Caleb Orecchio here with a strip by Jimmy Swinnerton


Bad, Bad, Bad Mans by Jimmy Swinnerton, Seattle Times, June 12, 1910. From 100 Years of King Features, 2015

What a lovely strip from one of our earliest pioneers, Jimmy Swinnerton. What I enjoy about many of these early strips is the simplicity. The background is held for the entirety of the strip while the action unfolds without a hitch like a stage. I find this simple way of cartooning makes for seamless reading. The first panel sets the scene along with the players, and once you have understood that this is the environment (stage) and these are the characters you are free to sit back and “watch.” There is no effort on the readers part to evaluate changing settings or new characters. This, also, I think is the key to much of comedy in comics.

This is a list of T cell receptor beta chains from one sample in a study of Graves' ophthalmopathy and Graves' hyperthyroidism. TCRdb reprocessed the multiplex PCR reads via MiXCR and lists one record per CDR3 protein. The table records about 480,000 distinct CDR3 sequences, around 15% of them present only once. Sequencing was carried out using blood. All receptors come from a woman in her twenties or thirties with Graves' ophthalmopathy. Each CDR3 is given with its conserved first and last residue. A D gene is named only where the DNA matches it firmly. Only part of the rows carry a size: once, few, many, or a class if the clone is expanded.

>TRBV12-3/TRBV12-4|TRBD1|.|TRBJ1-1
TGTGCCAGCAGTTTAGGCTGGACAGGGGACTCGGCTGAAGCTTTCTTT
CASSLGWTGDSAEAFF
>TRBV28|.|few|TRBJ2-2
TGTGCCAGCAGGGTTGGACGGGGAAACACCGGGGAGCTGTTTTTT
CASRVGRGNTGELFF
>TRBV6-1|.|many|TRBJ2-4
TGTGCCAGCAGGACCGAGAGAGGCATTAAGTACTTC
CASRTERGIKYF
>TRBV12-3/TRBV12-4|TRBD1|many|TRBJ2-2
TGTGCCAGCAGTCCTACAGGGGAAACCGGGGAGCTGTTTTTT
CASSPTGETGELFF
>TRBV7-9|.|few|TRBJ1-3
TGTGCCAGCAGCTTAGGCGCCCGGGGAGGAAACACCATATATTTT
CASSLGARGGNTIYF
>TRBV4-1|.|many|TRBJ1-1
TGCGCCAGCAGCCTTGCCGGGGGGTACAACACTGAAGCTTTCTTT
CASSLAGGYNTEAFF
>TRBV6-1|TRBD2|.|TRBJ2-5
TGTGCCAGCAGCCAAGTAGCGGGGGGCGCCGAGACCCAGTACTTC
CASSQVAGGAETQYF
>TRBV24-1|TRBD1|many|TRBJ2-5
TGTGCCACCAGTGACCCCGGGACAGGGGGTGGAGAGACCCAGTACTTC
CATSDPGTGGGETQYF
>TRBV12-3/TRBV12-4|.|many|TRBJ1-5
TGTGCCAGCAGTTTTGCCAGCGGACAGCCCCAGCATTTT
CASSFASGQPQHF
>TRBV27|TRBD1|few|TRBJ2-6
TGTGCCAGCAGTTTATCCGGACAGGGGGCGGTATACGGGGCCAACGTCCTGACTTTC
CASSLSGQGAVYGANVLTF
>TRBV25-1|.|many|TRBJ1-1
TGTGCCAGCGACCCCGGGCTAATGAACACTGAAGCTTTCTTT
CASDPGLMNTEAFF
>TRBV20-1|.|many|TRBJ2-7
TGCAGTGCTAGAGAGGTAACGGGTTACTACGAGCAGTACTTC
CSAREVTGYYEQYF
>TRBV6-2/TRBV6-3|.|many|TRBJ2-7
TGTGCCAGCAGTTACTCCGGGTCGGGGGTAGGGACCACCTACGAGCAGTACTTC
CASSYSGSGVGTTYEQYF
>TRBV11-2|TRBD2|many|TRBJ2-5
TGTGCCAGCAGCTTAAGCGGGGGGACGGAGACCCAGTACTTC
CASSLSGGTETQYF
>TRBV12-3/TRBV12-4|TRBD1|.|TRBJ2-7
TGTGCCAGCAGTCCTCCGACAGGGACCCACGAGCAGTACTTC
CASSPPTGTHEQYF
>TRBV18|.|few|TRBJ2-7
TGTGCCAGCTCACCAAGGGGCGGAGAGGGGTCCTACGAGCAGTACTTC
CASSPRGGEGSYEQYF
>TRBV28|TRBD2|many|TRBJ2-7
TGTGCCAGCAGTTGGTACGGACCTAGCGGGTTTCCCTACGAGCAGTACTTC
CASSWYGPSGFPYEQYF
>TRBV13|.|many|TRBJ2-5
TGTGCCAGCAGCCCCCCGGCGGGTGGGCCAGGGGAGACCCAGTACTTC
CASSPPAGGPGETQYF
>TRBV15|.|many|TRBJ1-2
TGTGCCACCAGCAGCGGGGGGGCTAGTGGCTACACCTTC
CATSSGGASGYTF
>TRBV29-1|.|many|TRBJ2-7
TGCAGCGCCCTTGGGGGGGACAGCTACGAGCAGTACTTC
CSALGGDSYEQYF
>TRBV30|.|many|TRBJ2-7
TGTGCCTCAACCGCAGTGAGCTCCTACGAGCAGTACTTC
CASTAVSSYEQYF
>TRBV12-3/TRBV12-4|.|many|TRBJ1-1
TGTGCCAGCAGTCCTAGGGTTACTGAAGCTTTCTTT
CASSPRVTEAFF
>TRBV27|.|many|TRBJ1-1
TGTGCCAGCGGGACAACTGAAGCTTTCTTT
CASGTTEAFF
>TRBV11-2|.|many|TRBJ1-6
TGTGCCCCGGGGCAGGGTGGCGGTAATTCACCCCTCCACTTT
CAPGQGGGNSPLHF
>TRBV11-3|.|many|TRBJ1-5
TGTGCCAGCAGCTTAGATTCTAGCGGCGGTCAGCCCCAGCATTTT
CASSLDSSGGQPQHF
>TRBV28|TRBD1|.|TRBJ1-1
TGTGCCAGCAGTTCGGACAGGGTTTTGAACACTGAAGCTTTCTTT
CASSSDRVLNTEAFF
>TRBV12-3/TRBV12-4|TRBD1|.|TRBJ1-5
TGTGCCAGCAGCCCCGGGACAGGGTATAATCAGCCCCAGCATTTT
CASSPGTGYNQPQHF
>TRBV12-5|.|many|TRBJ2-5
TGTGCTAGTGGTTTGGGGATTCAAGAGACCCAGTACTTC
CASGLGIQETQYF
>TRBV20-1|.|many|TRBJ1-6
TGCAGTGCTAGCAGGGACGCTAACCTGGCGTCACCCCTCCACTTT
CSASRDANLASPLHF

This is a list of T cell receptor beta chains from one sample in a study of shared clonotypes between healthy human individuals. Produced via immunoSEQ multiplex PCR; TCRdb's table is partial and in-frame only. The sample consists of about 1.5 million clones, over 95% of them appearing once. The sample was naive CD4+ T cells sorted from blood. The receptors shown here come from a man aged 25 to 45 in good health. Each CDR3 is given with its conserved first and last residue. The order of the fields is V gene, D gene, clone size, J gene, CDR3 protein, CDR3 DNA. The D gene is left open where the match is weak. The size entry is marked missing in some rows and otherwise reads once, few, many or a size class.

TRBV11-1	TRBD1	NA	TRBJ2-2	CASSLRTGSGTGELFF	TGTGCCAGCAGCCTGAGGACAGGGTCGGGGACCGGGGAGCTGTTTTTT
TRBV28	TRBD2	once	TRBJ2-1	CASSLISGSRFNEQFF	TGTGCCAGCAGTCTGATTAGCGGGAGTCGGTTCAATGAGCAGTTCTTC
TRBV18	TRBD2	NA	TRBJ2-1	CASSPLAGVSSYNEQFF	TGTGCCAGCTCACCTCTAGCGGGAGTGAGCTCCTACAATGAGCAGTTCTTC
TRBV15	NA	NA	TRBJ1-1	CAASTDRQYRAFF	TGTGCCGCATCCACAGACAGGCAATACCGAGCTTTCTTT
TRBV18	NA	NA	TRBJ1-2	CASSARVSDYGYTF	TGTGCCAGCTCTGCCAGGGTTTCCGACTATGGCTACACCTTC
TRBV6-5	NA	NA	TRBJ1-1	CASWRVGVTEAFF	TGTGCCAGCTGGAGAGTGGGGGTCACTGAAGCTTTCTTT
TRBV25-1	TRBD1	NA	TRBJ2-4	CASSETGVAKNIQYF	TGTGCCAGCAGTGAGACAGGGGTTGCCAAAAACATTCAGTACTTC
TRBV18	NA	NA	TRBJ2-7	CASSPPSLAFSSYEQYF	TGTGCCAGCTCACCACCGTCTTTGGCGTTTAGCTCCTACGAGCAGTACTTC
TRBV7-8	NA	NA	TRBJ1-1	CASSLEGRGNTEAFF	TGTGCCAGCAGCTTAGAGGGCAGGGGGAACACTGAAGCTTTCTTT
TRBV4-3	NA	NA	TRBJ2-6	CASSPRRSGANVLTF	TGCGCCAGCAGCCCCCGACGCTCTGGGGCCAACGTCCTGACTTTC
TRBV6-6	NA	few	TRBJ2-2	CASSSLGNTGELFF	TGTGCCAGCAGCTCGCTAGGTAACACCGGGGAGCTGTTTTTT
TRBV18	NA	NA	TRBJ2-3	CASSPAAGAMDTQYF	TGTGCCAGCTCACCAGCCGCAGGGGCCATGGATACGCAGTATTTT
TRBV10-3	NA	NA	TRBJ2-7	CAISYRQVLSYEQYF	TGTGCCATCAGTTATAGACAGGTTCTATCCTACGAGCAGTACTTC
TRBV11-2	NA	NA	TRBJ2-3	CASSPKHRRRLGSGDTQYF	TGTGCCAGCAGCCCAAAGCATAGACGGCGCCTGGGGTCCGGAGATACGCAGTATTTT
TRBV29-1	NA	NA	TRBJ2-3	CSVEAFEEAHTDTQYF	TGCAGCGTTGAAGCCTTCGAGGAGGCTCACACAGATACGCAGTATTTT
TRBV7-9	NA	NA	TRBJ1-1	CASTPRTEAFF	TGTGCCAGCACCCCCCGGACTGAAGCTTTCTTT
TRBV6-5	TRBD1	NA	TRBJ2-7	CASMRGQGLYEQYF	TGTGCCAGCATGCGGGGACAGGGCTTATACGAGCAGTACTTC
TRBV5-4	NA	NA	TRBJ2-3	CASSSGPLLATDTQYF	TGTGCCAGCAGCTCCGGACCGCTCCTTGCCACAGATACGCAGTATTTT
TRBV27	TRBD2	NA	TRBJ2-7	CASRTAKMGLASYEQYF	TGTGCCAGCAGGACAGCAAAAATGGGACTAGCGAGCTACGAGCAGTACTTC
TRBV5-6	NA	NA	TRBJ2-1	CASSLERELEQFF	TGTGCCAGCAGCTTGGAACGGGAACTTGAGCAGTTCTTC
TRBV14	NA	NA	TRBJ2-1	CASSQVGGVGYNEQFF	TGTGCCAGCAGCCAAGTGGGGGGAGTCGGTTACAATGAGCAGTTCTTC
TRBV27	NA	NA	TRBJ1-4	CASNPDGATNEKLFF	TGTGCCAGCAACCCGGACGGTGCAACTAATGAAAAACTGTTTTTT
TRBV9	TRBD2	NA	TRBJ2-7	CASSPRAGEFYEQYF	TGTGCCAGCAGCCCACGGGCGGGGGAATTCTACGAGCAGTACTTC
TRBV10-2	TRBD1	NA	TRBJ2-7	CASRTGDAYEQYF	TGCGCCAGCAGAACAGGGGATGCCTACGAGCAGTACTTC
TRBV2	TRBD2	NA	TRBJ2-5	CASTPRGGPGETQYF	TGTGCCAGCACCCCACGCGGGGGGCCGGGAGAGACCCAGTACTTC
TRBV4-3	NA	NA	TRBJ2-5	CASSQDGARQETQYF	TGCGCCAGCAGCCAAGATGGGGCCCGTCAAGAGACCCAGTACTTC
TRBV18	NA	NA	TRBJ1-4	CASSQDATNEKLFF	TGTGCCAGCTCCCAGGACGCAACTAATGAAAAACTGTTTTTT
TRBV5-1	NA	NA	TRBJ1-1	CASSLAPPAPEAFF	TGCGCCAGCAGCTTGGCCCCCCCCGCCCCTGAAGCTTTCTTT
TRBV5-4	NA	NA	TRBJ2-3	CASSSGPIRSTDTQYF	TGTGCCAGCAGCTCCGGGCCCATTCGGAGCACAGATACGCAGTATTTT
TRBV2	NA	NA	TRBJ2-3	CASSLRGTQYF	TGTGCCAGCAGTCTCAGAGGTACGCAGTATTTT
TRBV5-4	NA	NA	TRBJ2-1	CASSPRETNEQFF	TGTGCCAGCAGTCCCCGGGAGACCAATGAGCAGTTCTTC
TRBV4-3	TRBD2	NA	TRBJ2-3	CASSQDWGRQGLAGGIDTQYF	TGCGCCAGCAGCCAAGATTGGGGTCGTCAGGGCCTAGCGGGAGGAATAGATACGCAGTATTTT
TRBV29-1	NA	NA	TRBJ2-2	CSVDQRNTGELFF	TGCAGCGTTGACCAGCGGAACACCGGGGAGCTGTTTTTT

I think that this is why, for example, DeForge’s comics are so effective as humor. The characters look the same in every panel and their habitat is simply rendered. The words become the main focus because the reader has already downloaded the rest of the information right off the bat. And if the words and action are funny, the comic will be funny. Make sense?

I look at this Swinnerton comic all the time. It is a reminder that simplicity in comics speaks volumes once ink is laid to paper.


Niall Breen – 11-1-18

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